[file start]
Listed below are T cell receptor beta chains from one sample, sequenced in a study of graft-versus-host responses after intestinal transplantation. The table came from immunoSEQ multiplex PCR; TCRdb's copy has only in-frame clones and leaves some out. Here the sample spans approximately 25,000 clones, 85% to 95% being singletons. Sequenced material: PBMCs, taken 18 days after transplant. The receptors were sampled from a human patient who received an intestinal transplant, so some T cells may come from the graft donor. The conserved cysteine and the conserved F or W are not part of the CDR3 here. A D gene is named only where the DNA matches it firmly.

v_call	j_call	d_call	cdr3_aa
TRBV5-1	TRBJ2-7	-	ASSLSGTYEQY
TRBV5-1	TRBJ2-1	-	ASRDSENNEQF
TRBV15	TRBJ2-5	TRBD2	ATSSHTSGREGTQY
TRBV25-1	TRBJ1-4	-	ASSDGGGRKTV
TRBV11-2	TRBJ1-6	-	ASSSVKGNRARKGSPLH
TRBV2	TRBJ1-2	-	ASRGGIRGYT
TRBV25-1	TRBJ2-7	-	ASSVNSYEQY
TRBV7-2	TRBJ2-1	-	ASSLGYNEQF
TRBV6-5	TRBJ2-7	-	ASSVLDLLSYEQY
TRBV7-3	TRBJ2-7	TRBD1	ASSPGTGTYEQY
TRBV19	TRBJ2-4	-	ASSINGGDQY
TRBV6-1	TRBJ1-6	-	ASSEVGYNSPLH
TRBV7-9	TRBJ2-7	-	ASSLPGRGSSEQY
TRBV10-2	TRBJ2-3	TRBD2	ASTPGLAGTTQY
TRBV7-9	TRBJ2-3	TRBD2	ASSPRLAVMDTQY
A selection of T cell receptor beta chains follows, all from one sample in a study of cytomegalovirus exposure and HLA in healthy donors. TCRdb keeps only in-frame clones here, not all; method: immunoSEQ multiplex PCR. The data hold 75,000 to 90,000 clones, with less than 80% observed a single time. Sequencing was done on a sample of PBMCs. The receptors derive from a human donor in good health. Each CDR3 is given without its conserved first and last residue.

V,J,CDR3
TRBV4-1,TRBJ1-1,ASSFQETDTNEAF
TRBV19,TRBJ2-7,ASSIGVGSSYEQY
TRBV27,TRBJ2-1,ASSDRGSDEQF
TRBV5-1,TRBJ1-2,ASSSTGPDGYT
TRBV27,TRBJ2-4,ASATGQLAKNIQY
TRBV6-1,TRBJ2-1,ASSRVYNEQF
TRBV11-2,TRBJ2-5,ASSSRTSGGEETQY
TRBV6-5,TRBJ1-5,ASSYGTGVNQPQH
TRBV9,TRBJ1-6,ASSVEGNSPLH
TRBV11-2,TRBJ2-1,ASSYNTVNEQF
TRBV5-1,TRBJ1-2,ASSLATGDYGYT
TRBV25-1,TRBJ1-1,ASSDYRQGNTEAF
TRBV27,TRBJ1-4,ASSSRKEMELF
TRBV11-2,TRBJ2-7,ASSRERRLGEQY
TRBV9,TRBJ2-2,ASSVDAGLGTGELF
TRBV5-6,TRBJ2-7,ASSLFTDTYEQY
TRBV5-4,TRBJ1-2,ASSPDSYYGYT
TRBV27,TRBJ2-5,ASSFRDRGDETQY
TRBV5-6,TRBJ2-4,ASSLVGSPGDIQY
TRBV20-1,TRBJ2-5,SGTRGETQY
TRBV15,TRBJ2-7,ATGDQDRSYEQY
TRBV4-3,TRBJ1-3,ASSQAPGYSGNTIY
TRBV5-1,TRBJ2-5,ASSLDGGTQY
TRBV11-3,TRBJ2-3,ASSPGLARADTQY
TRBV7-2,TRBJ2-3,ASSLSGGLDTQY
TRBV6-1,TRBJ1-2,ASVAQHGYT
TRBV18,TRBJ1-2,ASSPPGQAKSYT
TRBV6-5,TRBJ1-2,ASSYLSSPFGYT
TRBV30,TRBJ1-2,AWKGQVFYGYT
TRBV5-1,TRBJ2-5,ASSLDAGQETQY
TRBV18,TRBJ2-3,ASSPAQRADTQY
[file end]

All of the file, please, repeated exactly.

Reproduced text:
Listed below are T cell receptor beta chains from one sample, sequenced in a study of graft-versus-host responses after intestinal transplantation. The table came from immunoSEQ multiplex PCR; TCRdb's copy has only in-frame clones and leaves some out. Here the sample spans approximately 25,000 clones, 85% to 95% being singletons. Sequenced material: PBMCs, taken 18 days after transplant. The receptors were sampled from a human patient who received an intestinal transplant, so some T cells may come from the graft donor. The conserved cysteine and the conserved F or W are not part of the CDR3 here. A D gene is named only where the DNA matches it firmly.

v_call	j_call	d_call	cdr3_aa
TRBV5-1	TRBJ2-7	-	ASSLSGTYEQY
TRBV5-1	TRBJ2-1	-	ASRDSENNEQF
TRBV15	TRBJ2-5	TRBD2	ATSSHTSGREGTQY
TRBV25-1	TRBJ1-4	-	ASSDGGGRKTV
TRBV11-2	TRBJ1-6	-	ASSSVKGNRARKGSPLH
TRBV2	TRBJ1-2	-	ASRGGIRGYT
TRBV25-1	TRBJ2-7	-	ASSVNSYEQY
TRBV7-2	TRBJ2-1	-	ASSLGYNEQF
TRBV6-5	TRBJ2-7	-	ASSVLDLLSYEQY
TRBV7-3	TRBJ2-7	TRBD1	ASSPGTGTYEQY
TRBV19	TRBJ2-4	-	ASSINGGDQY
TRBV6-1	TRBJ1-6	-	ASSEVGYNSPLH
TRBV7-9	TRBJ2-7	-	ASSLPGRGSSEQY
TRBV10-2	TRBJ2-3	TRBD2	ASTPGLAGTTQY
TRBV7-9	TRBJ2-3	TRBD2	ASSPRLAVMDTQY
A selection of T cell receptor beta chains follows, all from one sample in a study of cytomegalovirus exposure and HLA in healthy donors. TCRdb keeps only in-frame clones here, not all; method: immunoSEQ multiplex PCR. The data hold 75,000 to 90,000 clones, with less than 80% observed a single time. Sequencing was done on a sample of PBMCs. The receptors derive from a human donor in good health. Each CDR3 is given without its conserved first and last residue.

V,J,CDR3
TRBV4-1,TRBJ1-1,ASSFQETDTNEAF
TRBV19,TRBJ2-7,ASSIGVGSSYEQY
TRBV27,TRBJ2-1,ASSDRGSDEQF
TRBV5-1,TRBJ1-2,ASSSTGPDGYT
TRBV27,TRBJ2-4,ASATGQLAKNIQY
TRBV6-1,TRBJ2-1,ASSRVYNEQF
TRBV11-2,TRBJ2-5,ASSSRTSGGEETQY
TRBV6-5,TRBJ1-5,ASSYGTGVNQPQH
TRBV9,TRBJ1-6,ASSVEGNSPLH
TRBV11-2,TRBJ2-1,ASSYNTVNEQF
TRBV5-1,TRBJ1-2,ASSLATGDYGYT
TRBV25-1,TRBJ1-1,ASSDYRQGNTEAF
TRBV27,TRBJ1-4,ASSSRKEMELF
TRBV11-2,TRBJ2-7,ASSRERRLGEQY
TRBV9,TRBJ2-2,ASSVDAGLGTGELF
TRBV5-6,TRBJ2-7,ASSLFTDTYEQY
TRBV5-4,TRBJ1-2,ASSPDSYYGYT
TRBV27,TRBJ2-5,ASSFRDRGDETQY
TRBV5-6,TRBJ2-4,ASSLVGSPGDIQY
TRBV20-1,TRBJ2-5,SGTRGETQY
TRBV15,TRBJ2-7,ATGDQDRSYEQY
TRBV4-3,TRBJ1-3,ASSQAPGYSGNTIY
TRBV5-1,TRBJ2-5,ASSLDGGTQY
TRBV11-3,TRBJ2-3,ASSPGLARADTQY
TRBV7-2,TRBJ2-3,ASSLSGGLDTQY
TRBV6-1,TRBJ1-2,ASVAQHGYT
TRBV18,TRBJ1-2,ASSPPGQAKSYT
TRBV6-5,TRBJ1-2,ASSYLSSPFGYT
TRBV30,TRBJ1-2,AWKGQVFYGYT
TRBV5-1,TRBJ2-5,ASSLDAGQETQY
TRBV18,TRBJ2-3,ASSPAQRADTQY